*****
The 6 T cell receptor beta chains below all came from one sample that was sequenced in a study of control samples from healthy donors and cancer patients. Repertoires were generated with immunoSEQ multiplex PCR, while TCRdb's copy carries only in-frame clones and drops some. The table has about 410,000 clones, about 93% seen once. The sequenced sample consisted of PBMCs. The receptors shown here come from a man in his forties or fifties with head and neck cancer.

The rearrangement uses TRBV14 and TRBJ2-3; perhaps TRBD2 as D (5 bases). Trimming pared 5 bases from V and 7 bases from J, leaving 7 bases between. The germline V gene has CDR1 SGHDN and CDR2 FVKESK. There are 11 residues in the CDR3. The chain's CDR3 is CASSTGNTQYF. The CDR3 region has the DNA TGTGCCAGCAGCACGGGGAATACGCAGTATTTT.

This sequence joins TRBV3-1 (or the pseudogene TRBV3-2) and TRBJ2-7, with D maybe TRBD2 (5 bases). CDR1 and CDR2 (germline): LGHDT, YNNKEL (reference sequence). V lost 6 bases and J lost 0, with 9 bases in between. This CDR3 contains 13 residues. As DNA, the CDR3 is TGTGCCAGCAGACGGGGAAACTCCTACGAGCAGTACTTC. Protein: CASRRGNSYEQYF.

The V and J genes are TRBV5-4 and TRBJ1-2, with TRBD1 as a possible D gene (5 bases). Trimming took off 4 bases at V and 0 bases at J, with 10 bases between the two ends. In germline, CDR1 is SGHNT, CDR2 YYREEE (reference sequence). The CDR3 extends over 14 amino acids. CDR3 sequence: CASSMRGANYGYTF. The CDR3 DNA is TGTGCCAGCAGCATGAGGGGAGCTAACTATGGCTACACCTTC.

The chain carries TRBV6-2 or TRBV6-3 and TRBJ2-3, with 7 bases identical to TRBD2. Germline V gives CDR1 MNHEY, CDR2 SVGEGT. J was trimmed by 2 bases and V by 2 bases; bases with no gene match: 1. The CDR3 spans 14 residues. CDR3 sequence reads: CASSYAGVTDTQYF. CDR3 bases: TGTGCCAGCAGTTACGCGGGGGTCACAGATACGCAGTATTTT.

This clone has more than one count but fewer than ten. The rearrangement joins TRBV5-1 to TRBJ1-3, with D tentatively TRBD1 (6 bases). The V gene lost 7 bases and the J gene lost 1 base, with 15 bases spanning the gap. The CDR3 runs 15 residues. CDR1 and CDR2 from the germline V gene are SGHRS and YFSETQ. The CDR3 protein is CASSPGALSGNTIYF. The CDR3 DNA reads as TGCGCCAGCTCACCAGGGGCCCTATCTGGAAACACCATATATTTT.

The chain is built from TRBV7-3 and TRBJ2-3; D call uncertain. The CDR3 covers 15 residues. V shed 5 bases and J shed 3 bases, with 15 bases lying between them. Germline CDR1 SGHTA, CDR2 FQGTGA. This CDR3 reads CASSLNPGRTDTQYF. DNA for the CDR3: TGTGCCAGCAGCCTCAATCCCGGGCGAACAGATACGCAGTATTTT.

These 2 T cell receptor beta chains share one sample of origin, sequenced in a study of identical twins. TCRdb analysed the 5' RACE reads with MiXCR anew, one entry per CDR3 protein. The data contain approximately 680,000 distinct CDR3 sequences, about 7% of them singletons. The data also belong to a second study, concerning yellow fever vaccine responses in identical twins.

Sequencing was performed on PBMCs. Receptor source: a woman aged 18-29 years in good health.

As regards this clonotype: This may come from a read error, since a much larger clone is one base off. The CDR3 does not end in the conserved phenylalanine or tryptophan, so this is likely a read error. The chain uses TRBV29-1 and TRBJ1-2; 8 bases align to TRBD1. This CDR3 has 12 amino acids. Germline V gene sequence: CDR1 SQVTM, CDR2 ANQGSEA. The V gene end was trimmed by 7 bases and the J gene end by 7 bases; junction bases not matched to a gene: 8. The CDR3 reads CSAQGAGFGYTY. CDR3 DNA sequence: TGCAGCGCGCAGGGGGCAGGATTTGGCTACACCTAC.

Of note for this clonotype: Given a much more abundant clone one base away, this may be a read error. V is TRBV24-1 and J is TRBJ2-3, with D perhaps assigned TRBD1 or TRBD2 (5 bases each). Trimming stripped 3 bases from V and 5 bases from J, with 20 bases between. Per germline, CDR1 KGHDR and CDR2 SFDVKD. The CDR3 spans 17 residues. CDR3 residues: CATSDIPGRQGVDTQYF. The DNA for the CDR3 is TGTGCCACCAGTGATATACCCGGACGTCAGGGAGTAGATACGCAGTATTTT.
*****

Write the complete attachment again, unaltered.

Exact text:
The 6 T cell receptor beta chains below all came from one sample that was sequenced in a study of control samples from healthy donors and cancer patients. Repertoires were generated with immunoSEQ multiplex PCR, while TCRdb's copy carries only in-frame clones and drops some. The table has about 410,000 clones, about 93% seen once. The sequenced sample consisted of PBMCs. The receptors shown here come from a man in his forties or fifties with head and neck cancer.

The rearrangement uses TRBV14 and TRBJ2-3; perhaps TRBD2 as D (5 bases). Trimming pared 5 bases from V and 7 bases from J, leaving 7 bases between. The germline V gene has CDR1 SGHDN and CDR2 FVKESK. There are 11 residues in the CDR3. The chain's CDR3 is CASSTGNTQYF. The CDR3 region has the DNA TGTGCCAGCAGCACGGGGAATACGCAGTATTTT.

This sequence joins TRBV3-1 (or the pseudogene TRBV3-2) and TRBJ2-7, with D maybe TRBD2 (5 bases). CDR1 and CDR2 (germline): LGHDT, YNNKEL (reference sequence). V lost 6 bases and J lost 0, with 9 bases in between. This CDR3 contains 13 residues. As DNA, the CDR3 is TGTGCCAGCAGACGGGGAAACTCCTACGAGCAGTACTTC. Protein: CASRRGNSYEQYF.

The V and J genes are TRBV5-4 and TRBJ1-2, with TRBD1 as a possible D gene (5 bases). Trimming took off 4 bases at V and 0 bases at J, with 10 bases between the two ends. In germline, CDR1 is SGHNT, CDR2 YYREEE (reference sequence). The CDR3 extends over 14 amino acids. CDR3 sequence: CASSMRGANYGYTF. The CDR3 DNA is TGTGCCAGCAGCATGAGGGGAGCTAACTATGGCTACACCTTC.

The chain carries TRBV6-2 or TRBV6-3 and TRBJ2-3, with 7 bases identical to TRBD2. Germline V gives CDR1 MNHEY, CDR2 SVGEGT. J was trimmed by 2 bases and V by 2 bases; bases with no gene match: 1. The CDR3 spans 14 residues. CDR3 sequence reads: CASSYAGVTDTQYF. CDR3 bases: TGTGCCAGCAGTTACGCGGGGGTCACAGATACGCAGTATTTT.

This clone has more than one count but fewer than ten. The rearrangement joins TRBV5-1 to TRBJ1-3, with D tentatively TRBD1 (6 bases). The V gene lost 7 bases and the J gene lost 1 base, with 15 bases spanning the gap. The CDR3 runs 15 residues. CDR1 and CDR2 from the germline V gene are SGHRS and YFSETQ. The CDR3 protein is CASSPGALSGNTIYF. The CDR3 DNA reads as TGCGCCAGCTCACCAGGGGCCCTATCTGGAAACACCATATATTTT.

The chain is built from TRBV7-3 and TRBJ2-3; D call uncertain. The CDR3 covers 15 residues. V shed 5 bases and J shed 3 bases, with 15 bases lying between them. Germline CDR1 SGHTA, CDR2 FQGTGA. This CDR3 reads CASSLNPGRTDTQYF. DNA for the CDR3: TGTGCCAGCAGCCTCAATCCCGGGCGAACAGATACGCAGTATTTT.

These 2 T cell receptor beta chains share one sample of origin, sequenced in a study of identical twins. TCRdb analysed the 5' RACE reads with MiXCR anew, one entry per CDR3 protein. The data contain approximately 680,000 distinct CDR3 sequences, about 7% of them singletons. The data also belong to a second study, concerning yellow fever vaccine responses in identical twins.

Sequencing was performed on PBMCs. Receptor source: a woman aged 18-29 years in good health.

As regards this clonotype: This may come from a read error, since a much larger clone is one base off. The CDR3 does not end in the conserved phenylalanine or tryptophan, so this is likely a read error. The chain uses TRBV29-1 and TRBJ1-2; 8 bases align to TRBD1. This CDR3 has 12 amino acids. Germline V gene sequence: CDR1 SQVTM, CDR2 ANQGSEA. The V gene end was trimmed by 7 bases and the J gene end by 7 bases; junction bases not matched to a gene: 8. The CDR3 reads CSAQGAGFGYTY. CDR3 DNA sequence: TGCAGCGCGCAGGGGGCAGGATTTGGCTACACCTAC.

Of note for this clonotype: Given a much more abundant clone one base away, this may be a read error. V is TRBV24-1 and J is TRBJ2-3, with D perhaps assigned TRBD1 or TRBD2 (5 bases each). Trimming stripped 3 bases from V and 5 bases from J, with 20 bases between. Per germline, CDR1 KGHDR and CDR2 SFDVKD. The CDR3 spans 17 residues. CDR3 residues: CATSDIPGRQGVDTQYF. The DNA for the CDR3 is TGTGCCACCAGTGATATACCCGGACGTCAGGGAGTAGATACGCAGTATTTT.